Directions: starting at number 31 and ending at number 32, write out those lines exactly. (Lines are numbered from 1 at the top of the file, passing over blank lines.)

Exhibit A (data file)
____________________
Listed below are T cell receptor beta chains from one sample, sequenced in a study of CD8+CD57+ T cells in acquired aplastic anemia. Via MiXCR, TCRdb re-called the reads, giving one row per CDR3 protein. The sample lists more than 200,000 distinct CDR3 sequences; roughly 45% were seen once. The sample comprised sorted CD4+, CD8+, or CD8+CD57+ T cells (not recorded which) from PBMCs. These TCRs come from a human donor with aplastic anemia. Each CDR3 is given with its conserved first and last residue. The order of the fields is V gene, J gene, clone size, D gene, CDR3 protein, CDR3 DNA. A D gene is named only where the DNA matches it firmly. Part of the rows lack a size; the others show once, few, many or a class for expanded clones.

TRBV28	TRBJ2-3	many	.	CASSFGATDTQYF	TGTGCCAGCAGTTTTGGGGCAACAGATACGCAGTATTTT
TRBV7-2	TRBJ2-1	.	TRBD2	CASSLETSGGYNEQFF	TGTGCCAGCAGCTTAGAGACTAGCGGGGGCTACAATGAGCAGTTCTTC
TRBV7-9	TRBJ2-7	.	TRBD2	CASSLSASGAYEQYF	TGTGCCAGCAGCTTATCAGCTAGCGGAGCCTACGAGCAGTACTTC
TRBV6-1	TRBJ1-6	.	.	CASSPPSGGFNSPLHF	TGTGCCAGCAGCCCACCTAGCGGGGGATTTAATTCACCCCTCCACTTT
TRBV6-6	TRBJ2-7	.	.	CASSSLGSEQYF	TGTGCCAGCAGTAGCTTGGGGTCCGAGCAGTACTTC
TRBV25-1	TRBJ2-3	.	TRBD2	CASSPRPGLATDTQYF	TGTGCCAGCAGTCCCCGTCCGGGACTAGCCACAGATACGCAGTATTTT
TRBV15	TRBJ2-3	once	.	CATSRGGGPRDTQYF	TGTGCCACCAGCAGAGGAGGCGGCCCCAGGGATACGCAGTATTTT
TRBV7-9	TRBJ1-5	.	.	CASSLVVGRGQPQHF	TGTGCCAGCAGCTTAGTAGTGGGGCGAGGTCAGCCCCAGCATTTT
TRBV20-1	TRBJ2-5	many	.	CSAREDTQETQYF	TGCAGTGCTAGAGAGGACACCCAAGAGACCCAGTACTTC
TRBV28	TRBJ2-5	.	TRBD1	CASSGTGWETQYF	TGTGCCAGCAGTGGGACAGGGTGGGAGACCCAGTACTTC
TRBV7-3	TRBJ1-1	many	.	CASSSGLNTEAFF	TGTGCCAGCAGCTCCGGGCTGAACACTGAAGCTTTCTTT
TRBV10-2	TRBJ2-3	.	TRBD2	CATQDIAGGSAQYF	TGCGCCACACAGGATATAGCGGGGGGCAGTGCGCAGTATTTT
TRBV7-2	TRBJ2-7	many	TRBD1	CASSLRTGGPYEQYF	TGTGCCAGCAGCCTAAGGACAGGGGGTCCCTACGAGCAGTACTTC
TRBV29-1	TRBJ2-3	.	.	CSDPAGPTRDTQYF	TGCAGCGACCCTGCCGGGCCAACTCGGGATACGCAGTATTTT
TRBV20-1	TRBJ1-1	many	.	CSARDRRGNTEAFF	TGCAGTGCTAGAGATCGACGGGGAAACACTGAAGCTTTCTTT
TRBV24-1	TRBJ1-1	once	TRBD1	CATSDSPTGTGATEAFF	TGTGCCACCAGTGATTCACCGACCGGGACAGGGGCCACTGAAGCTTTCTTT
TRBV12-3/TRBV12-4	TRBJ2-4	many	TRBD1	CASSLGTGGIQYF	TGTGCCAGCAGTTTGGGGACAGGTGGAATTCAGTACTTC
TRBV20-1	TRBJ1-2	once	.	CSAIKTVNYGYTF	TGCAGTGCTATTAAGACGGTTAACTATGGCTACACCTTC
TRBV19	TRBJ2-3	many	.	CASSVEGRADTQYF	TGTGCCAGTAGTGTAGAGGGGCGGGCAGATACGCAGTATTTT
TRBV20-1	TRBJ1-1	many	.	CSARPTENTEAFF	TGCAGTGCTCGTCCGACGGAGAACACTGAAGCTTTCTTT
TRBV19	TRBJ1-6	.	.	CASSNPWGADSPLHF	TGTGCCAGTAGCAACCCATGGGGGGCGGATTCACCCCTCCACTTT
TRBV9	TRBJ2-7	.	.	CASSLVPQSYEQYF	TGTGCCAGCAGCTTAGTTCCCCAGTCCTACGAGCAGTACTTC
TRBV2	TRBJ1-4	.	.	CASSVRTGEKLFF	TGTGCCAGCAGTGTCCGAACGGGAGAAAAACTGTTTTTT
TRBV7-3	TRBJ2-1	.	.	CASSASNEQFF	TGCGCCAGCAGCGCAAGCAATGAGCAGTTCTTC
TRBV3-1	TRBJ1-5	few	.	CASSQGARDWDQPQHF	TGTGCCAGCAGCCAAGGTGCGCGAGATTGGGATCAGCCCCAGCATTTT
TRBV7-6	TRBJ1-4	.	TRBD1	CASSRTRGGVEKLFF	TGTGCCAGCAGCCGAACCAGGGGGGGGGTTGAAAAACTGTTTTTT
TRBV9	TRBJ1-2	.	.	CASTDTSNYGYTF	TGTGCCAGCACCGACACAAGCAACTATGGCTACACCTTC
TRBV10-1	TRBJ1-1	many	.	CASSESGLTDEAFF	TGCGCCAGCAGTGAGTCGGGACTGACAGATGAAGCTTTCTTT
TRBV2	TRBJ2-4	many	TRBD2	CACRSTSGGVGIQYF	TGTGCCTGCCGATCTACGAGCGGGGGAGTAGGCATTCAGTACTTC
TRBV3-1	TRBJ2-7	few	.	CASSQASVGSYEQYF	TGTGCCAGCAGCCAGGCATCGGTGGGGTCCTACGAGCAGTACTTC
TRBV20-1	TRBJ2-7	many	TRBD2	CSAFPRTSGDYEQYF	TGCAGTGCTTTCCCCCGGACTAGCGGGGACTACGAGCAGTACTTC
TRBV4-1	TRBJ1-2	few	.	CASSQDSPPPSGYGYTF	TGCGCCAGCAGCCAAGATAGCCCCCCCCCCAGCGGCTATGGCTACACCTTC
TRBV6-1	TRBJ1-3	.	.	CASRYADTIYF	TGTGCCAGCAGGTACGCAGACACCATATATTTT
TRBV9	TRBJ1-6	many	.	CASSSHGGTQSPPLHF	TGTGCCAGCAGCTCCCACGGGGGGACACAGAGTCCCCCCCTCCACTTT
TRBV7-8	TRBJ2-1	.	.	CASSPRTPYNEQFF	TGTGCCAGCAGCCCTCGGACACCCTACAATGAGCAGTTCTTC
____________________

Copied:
TRBV3-1	TRBJ2-7	few	.	CASSQASVGSYEQYF	TGTGCCAGCAGCCAGGCATCGGTGGGGTCCTACGAGCAGTACTTC
TRBV20-1	TRBJ2-7	many	TRBD2	CSAFPRTSGDYEQYF	TGCAGTGCTTTCCCCCGGACTAGCGGGGACTACGAGCAGTACTTC